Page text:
Twitter is a place to post brief updates on what's going on in your world. At a conference I recently attended, a LCD TV was used to "broadcast" updates from the organizers and attendees. This got me thinking...what about twitter for a (much) smaller screen?
And what's the point of all this? I'm not 100% sure. Who reads them? Why would people post their mundane daily doings, and why display them....there's no logical answer but for some reason it's addictive!
Step 1: The Hardware
The screen is the 'uLCD-128' from 4D Systems. I bought mine online from a company called Dontronics. This version has an extra 1MB of flash memory onboard, but it's not used in this prototype. The LCD has a serial interface and a well documented API, which makes interfacing quite easy.
The brains is a "system on module" called the TS-7400 from Technologic Systems. For less than $100 this little marvel runs Debian Linux and has a multitude of connectivity options: USB, ethernet, DAC, GPIO.
This project made use of one of the onboard serial UARTs. Both the TS-7400 and the uLCD have serial ports at logic (3.3v) levels. This makes wiring the two together a breeze as no interfacing circuitry is required.
Step 2: The Software
I've recently been learning the Ruby programming language, but needed something "real" to try it out on. Usually embedded systems are limited in languages to assembly or C. The TS-7400 is just that little bit bigger, runs Debian Linux and so has no problem with a language like Ruby. For that matter it could be done in C, Java, Perl or pretty much whatever language you chose - as long as you can run it on Linux.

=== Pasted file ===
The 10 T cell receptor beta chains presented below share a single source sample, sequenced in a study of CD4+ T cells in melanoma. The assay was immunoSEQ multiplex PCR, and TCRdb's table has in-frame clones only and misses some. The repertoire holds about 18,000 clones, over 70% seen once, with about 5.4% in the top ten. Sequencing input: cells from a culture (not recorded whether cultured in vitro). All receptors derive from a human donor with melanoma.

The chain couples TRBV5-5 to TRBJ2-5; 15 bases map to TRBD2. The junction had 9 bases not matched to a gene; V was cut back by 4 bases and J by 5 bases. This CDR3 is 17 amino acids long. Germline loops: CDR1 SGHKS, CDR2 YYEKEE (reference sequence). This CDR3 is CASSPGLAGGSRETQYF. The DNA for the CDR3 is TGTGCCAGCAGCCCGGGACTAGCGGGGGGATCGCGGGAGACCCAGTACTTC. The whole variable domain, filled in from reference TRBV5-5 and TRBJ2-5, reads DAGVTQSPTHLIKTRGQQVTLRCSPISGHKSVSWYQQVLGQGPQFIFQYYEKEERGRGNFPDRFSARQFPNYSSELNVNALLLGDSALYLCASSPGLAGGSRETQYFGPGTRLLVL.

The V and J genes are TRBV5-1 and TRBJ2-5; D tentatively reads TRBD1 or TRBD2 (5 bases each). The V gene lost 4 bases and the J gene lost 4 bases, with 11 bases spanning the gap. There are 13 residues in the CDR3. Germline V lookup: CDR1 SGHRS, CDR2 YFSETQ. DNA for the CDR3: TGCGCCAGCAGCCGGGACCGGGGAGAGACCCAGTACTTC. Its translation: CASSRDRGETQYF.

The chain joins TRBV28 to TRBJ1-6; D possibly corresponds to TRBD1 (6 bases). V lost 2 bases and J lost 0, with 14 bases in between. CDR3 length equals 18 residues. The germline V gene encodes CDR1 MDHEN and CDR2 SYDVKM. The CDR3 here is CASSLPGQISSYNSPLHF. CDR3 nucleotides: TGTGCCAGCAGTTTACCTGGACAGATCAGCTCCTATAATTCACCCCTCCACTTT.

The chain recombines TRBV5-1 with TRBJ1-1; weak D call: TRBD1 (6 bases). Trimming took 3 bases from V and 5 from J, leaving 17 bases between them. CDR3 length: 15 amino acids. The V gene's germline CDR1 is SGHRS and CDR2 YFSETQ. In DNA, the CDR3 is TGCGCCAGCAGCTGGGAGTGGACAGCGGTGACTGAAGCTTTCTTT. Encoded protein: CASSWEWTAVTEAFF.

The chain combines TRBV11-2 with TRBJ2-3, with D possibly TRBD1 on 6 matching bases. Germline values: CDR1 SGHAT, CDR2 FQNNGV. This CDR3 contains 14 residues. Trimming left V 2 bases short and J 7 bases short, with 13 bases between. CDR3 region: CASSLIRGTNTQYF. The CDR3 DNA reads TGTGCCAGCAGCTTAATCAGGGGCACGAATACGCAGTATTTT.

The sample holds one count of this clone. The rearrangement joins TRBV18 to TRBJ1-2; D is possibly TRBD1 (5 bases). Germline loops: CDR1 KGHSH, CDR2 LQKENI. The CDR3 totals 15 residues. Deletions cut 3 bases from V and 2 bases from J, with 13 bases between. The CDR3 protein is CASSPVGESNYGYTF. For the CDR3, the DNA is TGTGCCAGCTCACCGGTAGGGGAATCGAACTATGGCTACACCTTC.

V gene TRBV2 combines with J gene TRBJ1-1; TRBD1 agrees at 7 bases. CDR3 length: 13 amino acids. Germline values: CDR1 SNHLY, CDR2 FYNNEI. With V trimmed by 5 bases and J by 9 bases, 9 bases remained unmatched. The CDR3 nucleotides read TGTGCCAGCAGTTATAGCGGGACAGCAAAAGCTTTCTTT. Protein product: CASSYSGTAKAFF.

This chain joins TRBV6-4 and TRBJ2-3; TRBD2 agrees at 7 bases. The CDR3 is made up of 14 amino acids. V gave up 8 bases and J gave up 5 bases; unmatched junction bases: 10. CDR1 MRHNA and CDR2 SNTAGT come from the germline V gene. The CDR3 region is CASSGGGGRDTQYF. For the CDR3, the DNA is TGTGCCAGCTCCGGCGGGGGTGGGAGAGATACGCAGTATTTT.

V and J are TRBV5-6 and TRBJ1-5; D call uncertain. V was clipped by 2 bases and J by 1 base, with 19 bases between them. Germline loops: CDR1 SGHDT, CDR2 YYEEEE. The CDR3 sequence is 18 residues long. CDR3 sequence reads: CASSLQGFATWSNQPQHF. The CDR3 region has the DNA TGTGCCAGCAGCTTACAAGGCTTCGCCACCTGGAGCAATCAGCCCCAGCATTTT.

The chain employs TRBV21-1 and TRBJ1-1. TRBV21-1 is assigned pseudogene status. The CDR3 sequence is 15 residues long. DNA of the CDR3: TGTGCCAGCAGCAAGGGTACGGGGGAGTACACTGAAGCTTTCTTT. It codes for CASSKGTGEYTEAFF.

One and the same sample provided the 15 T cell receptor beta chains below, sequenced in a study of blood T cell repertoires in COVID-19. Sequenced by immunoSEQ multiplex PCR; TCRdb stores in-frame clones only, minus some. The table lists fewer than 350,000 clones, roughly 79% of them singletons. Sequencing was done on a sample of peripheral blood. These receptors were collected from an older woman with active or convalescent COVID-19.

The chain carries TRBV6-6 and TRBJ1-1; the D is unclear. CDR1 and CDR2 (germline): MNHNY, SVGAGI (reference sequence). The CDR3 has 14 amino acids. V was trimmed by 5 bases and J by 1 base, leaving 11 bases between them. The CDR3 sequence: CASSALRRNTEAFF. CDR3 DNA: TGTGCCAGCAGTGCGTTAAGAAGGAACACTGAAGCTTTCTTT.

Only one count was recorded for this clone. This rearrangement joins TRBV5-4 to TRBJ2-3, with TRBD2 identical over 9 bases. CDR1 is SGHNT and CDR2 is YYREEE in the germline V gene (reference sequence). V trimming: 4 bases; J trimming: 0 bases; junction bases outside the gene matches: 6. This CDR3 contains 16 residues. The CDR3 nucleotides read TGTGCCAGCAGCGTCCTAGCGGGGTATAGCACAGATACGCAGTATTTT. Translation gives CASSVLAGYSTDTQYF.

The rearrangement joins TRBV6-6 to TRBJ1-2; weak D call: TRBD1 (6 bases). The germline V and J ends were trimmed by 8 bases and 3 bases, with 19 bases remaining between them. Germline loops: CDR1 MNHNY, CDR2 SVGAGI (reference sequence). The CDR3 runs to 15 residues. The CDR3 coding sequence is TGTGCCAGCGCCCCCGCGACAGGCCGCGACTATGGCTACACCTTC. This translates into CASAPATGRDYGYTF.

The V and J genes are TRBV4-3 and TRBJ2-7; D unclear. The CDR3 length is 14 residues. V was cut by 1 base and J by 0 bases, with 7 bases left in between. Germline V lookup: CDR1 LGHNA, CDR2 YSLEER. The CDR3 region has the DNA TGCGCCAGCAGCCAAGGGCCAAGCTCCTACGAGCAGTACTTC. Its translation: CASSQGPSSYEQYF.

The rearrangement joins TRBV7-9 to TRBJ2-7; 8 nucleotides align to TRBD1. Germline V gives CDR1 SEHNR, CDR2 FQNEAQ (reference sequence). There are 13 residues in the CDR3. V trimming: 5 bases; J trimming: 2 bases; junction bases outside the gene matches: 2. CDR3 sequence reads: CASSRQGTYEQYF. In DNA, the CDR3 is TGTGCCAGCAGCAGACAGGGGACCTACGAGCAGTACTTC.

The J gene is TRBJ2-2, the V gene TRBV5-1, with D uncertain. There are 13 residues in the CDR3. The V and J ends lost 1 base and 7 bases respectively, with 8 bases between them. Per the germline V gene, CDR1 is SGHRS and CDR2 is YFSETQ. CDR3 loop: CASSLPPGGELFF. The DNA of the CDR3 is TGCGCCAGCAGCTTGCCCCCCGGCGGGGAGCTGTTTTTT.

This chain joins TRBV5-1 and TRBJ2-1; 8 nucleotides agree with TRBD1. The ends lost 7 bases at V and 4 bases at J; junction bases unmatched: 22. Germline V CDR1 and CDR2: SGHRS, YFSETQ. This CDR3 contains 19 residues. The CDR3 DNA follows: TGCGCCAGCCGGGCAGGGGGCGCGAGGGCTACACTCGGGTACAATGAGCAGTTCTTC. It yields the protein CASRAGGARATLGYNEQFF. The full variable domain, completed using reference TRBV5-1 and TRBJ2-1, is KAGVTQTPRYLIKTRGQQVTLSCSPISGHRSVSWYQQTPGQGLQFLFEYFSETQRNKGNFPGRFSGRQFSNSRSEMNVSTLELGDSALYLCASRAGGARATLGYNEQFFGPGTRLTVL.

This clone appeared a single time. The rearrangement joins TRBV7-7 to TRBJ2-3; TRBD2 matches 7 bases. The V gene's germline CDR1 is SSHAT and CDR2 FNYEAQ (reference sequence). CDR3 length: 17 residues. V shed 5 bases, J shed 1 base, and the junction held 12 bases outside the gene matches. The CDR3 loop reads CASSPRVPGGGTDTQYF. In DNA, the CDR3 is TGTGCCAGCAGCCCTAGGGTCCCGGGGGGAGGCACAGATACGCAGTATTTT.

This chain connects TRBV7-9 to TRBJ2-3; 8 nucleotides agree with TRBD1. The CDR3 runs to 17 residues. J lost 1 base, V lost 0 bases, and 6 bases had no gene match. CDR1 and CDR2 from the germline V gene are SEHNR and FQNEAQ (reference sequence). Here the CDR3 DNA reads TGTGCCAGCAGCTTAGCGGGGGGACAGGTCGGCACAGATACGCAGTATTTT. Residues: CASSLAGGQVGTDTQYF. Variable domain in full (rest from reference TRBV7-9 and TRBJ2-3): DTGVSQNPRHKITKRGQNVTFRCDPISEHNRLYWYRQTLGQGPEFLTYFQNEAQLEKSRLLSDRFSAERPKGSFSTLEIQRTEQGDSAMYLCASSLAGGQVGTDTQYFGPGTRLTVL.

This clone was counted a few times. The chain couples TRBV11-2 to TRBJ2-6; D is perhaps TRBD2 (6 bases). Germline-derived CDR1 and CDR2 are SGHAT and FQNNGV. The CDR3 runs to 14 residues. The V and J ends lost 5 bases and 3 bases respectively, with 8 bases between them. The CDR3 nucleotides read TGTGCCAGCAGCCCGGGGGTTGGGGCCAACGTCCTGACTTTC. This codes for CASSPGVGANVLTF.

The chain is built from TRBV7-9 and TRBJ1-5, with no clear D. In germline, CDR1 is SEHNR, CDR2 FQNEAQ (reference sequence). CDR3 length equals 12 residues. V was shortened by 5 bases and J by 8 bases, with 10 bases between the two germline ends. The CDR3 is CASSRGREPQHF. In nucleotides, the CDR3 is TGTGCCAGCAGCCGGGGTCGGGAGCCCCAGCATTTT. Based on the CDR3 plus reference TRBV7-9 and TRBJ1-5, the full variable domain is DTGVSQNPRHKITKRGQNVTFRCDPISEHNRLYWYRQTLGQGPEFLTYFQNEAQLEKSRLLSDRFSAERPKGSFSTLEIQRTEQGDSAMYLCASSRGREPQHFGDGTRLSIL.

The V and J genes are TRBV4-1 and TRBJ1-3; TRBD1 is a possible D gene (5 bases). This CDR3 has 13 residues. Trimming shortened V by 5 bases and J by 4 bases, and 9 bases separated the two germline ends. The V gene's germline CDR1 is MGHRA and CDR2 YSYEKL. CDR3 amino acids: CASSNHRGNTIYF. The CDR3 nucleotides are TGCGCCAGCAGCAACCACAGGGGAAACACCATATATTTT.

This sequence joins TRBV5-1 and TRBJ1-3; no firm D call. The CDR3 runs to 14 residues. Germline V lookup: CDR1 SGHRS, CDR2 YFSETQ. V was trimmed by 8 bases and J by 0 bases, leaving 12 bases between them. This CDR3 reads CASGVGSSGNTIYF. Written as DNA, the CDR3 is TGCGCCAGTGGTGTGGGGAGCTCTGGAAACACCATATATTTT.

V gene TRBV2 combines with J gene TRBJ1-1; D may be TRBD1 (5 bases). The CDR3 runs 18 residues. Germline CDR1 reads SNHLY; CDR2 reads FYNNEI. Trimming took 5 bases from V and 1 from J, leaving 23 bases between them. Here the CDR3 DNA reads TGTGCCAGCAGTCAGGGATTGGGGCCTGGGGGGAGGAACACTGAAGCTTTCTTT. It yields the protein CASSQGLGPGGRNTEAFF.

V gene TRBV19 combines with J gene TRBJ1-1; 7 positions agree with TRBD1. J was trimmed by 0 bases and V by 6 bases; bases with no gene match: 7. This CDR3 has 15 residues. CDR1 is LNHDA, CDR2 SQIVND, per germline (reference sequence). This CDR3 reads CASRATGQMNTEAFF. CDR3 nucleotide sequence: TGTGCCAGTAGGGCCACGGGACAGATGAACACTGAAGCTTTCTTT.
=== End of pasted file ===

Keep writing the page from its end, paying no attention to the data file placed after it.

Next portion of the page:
Getting the software setup...
1. Compile Ruby from the source on the board itself. Another benefit of the TS-7400 is that cross-compiling isn't usually needed, the CPU has enough horsepower to compile in place (if you have the patience)
2. Compile the Ruby serial port library. This provides the necessary hooks to communicate with the uLCD.
3. Install the ImageMagick suite and RMagick library to handle image manipulation. One of the trickier aspects of this project was converting each user's profile image. The uLCD has unusual expectations for pixel and colour data which means some extra logic to convert the jpeg's from twitter.
4. Write the ruby program...
The program uses the Twitter API to retrieve the public timeline in XML format. The XML document contains the latest posts to twitter at that point in time, and links to retrieve each user's profile pic. The code simply loops through each of the "twits", massages the image files and writes it out to the LCD over the serial port.
Update: Twitter API clients are springing up like mushrooms. I just noticed a Ruby Twitter client on RubyForge. Something like this would make the program even simpler!